Key Concepts in Economic Geography is a new kind of textbook that forms part of an innovative set of companion texts for the human geography sub-disciplines. Organized around 20 short essays, this book provides a cutting edge introduction to the central concepts that define contemporary research in economic geography. Involving detailed and expansive discussions, the book includes:
An introductory chapter providing a succinct overview of the recent developments in the field; Over 20 key concept entries with comprehensive explanations, definitions, and evolutions of the subject; Extensive pedagogic features that enhance understanding including figures, diagrams, and further reading
An ideal companion text for advanced undergraduate and graduate students in economic geography, the book presents the key concepts in the discipline, demonstrating their historical roots, and contemporary applications to fully understand the processes of economic change, regional growth and decline, globalization, and the changing locations of firms and industries. Written by an internationally recognized set of authors, the book is an essential addition to any geography student's library.
Chapter 4.3: Circuits of Capital
Circuits of Capital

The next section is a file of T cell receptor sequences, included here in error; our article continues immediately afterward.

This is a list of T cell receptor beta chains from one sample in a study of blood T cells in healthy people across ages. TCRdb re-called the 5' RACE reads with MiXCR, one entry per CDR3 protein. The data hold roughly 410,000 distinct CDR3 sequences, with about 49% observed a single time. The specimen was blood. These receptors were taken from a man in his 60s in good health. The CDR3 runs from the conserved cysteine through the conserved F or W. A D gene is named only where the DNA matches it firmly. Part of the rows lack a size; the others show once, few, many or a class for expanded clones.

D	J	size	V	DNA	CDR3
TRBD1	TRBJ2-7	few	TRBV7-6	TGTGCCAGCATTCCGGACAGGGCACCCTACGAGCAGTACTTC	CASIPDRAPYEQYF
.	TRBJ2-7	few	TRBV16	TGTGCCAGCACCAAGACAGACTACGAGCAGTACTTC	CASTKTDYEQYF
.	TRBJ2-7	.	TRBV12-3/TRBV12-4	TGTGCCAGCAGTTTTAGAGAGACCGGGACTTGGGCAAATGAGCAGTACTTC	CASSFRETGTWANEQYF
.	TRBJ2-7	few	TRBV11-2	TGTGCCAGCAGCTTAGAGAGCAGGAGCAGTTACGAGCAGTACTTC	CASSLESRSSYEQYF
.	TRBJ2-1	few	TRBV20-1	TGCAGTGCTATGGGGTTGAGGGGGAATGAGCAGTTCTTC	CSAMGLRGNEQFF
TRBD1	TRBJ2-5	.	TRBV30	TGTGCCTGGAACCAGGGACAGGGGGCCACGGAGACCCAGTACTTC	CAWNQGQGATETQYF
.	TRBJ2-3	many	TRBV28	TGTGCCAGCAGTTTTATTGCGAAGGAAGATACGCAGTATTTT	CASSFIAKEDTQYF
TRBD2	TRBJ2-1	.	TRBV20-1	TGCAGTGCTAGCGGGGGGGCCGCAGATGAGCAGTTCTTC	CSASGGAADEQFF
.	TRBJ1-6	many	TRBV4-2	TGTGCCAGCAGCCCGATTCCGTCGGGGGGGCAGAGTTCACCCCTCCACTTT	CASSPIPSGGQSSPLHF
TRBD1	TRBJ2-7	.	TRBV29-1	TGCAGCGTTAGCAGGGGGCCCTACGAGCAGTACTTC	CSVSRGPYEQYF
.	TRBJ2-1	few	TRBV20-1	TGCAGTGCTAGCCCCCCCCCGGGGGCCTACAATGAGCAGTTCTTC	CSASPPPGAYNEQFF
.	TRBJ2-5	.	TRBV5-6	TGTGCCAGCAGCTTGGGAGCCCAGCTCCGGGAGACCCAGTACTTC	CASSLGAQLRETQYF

The circuits-of-capital concept was originally articulated by Marx and remains a core idea in radical political economy. In simple terms, the concept helps to explain how economies are constituted by capital-circulation systems that enable capitalists to continually accumulate wealth and power through unequal exchange relationships with workers. For geographers, the idea gained prominence through David Harvey who extended the concept into a critical theory of capitalism and the space economy. In application, it helps to explain how structural factors (i.e. the capital-circulation system) drive uneven development in cities, regions and the global economy. The concept also shows how states and capitalists strive to overcome the crisis tendencies plaguing the capitalist system by altering capital flows through ‘spatial fixes’. Geographers have ...